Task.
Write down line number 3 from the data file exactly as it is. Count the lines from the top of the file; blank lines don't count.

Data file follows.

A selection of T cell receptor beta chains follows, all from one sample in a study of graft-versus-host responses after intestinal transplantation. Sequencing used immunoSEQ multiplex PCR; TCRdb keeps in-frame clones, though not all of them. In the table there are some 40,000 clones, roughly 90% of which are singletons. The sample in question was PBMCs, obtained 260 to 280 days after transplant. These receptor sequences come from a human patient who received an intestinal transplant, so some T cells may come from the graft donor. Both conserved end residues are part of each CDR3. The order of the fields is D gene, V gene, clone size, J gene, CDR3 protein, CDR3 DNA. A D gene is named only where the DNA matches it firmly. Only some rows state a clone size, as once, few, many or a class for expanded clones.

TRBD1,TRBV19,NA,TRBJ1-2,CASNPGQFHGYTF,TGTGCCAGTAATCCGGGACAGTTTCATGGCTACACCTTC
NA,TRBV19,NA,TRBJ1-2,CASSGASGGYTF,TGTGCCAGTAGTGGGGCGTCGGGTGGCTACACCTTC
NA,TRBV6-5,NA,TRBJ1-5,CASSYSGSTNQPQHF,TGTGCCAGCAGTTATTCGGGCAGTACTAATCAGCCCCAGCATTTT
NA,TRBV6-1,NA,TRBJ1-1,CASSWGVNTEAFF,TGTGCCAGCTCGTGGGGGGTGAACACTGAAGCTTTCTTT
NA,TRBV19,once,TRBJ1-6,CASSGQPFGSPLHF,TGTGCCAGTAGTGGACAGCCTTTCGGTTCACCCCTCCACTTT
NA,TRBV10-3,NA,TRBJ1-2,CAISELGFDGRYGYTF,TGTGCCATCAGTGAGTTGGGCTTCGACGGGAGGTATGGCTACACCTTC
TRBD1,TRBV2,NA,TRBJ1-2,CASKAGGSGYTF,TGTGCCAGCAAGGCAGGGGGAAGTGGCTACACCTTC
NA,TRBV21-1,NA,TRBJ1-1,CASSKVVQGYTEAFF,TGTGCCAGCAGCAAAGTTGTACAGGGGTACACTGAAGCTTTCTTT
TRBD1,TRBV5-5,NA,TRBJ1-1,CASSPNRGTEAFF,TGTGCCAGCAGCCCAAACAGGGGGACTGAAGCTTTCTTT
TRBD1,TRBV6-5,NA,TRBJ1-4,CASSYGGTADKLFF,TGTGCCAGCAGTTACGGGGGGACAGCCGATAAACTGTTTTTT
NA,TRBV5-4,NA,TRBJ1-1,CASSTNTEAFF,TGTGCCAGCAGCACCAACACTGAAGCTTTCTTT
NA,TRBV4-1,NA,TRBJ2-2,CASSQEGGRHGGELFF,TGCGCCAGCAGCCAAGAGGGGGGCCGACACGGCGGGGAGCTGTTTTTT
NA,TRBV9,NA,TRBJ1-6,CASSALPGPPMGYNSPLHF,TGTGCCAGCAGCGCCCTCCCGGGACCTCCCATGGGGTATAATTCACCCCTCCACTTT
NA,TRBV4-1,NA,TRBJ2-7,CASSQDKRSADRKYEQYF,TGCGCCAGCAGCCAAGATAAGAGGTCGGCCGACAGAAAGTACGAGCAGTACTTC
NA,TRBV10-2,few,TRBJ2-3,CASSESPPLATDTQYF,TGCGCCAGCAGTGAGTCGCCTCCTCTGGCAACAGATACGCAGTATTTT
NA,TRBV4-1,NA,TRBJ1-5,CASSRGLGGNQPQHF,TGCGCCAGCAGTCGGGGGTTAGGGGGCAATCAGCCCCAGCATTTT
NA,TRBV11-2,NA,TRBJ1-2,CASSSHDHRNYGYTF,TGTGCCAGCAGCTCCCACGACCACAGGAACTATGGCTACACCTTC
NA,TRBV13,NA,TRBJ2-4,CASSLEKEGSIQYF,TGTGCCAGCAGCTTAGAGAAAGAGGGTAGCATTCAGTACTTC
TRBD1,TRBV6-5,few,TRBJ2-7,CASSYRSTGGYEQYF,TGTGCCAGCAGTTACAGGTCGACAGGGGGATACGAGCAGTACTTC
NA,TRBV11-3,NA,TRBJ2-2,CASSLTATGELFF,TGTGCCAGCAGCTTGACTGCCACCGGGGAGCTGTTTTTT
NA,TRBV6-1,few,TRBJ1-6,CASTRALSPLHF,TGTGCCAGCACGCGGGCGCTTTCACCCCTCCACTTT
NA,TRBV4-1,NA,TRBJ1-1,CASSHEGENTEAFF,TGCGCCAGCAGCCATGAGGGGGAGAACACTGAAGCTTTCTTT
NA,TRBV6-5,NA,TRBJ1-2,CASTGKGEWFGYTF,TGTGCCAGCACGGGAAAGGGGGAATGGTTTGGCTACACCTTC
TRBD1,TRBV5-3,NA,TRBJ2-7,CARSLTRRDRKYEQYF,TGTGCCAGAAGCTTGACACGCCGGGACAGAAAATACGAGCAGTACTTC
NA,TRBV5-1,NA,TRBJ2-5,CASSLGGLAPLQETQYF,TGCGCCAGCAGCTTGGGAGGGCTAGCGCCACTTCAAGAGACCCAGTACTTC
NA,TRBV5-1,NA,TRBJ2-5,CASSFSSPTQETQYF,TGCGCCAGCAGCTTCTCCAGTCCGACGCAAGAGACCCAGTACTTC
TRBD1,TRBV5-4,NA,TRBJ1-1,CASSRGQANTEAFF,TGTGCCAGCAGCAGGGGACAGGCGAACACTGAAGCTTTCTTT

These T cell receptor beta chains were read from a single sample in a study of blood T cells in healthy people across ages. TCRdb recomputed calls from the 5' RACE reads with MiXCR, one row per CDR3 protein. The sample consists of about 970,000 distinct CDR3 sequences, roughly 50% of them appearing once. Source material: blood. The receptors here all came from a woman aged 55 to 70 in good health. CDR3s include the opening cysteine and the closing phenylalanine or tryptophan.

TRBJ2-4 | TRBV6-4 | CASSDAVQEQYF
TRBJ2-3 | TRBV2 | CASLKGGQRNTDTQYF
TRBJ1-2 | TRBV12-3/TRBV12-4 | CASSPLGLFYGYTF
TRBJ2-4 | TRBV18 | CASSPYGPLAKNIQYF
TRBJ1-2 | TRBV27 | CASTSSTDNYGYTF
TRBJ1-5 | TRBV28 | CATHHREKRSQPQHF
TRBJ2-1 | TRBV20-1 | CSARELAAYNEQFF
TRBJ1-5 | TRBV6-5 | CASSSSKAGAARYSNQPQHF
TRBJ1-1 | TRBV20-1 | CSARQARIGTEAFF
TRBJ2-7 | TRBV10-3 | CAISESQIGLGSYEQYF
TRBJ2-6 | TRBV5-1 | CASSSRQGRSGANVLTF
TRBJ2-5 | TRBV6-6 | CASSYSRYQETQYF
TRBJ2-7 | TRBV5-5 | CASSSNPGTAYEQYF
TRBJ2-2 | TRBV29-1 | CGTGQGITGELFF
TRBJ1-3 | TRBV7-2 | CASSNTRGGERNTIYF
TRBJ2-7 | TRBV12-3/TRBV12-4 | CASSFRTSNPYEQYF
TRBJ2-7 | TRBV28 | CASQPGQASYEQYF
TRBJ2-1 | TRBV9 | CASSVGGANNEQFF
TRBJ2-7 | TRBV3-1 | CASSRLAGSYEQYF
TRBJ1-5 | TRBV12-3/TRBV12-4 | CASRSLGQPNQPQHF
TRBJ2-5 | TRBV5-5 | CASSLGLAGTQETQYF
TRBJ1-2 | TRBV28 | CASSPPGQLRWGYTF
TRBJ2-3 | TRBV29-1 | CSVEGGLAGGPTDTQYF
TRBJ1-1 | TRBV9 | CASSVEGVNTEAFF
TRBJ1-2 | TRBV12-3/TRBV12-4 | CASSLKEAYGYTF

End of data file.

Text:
NA,TRBV19,NA,TRBJ1-2,CASSGASGGYTF,TGTGCCAGTAGTGGGGCGTCGGGTGGCTACACCTTC